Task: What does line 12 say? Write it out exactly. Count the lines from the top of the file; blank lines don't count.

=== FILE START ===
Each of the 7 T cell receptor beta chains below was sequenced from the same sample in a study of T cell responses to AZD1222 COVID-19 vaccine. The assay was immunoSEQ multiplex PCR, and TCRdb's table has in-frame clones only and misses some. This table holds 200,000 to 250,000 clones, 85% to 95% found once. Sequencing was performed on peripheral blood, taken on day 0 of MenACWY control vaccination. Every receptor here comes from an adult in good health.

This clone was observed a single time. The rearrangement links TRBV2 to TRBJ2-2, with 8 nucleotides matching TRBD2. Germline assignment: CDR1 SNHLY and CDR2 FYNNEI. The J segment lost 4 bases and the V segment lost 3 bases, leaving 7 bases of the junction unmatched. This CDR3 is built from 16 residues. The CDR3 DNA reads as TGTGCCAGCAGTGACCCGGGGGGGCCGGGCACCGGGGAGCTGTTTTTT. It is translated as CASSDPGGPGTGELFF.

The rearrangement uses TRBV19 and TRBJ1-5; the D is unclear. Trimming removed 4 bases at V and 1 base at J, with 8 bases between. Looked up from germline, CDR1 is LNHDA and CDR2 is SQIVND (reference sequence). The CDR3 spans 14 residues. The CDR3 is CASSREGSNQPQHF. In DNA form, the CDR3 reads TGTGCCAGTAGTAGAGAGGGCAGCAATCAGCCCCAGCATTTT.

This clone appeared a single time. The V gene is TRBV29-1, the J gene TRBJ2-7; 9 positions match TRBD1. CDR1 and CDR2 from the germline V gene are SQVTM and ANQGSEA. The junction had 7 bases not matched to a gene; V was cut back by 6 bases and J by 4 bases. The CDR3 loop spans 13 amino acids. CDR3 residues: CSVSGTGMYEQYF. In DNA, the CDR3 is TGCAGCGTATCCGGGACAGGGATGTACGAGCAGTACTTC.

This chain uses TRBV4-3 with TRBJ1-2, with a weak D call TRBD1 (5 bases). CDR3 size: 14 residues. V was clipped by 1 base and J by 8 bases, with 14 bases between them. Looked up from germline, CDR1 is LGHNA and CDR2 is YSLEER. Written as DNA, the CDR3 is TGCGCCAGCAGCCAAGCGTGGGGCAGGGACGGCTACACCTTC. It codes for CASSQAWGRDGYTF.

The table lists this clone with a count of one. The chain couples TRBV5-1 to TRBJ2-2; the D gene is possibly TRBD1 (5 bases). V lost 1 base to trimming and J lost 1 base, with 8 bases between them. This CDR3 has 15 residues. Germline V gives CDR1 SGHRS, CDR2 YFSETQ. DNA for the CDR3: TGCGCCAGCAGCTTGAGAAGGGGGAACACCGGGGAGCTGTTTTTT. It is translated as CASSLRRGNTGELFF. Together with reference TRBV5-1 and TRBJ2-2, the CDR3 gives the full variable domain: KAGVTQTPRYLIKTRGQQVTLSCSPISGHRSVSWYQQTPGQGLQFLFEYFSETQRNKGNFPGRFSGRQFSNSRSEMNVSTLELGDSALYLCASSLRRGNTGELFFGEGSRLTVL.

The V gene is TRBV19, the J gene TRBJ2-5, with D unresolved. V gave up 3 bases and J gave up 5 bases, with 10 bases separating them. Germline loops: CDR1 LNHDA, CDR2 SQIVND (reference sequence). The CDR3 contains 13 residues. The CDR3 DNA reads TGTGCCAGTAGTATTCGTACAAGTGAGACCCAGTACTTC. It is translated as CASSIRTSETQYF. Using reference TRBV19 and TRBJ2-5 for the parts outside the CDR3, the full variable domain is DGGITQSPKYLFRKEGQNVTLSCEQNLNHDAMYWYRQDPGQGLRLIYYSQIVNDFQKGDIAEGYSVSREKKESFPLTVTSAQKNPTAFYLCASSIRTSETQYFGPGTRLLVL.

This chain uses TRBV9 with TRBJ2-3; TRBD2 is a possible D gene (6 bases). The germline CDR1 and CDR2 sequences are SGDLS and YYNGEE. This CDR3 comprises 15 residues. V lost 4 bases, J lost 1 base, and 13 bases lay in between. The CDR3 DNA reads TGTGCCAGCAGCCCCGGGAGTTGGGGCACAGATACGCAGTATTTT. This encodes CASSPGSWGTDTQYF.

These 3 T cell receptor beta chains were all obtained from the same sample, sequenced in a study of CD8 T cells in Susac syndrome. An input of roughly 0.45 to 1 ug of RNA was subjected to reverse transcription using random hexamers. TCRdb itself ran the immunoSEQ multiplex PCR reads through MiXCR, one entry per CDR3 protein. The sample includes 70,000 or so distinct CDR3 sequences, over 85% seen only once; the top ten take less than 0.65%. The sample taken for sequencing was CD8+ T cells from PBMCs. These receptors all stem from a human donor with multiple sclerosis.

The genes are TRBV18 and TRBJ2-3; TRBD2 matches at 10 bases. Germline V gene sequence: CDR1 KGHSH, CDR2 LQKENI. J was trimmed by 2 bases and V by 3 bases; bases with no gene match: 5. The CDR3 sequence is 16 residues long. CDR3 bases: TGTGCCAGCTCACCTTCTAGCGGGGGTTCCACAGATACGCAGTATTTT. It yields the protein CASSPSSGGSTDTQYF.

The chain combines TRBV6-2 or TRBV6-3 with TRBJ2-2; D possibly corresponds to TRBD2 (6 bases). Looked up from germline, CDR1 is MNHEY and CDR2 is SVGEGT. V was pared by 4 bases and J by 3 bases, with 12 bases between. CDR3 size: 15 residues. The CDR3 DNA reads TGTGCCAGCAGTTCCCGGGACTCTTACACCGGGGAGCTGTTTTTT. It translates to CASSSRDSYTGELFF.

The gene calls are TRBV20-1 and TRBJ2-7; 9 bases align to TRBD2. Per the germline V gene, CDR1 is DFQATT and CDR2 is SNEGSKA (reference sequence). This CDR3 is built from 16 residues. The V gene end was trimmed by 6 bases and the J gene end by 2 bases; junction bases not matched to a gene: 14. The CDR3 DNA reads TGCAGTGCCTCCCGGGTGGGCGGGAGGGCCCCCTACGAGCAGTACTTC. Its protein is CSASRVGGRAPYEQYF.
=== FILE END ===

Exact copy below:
The gene calls are TRBV20-1 and TRBJ2-7; 9 bases align to TRBD2. Per the germline V gene, CDR1 is DFQATT and CDR2 is SNEGSKA (reference sequence). This CDR3 is built from 16 residues. The V gene end was trimmed by 6 bases and the J gene end by 2 bases; junction bases not matched to a gene: 14. The CDR3 DNA reads TGCAGTGCCTCCCGGGTGGGCGGGAGGGCCCCCTACGAGCAGTACTTC. Its protein is CSASRVGGRAPYEQYF.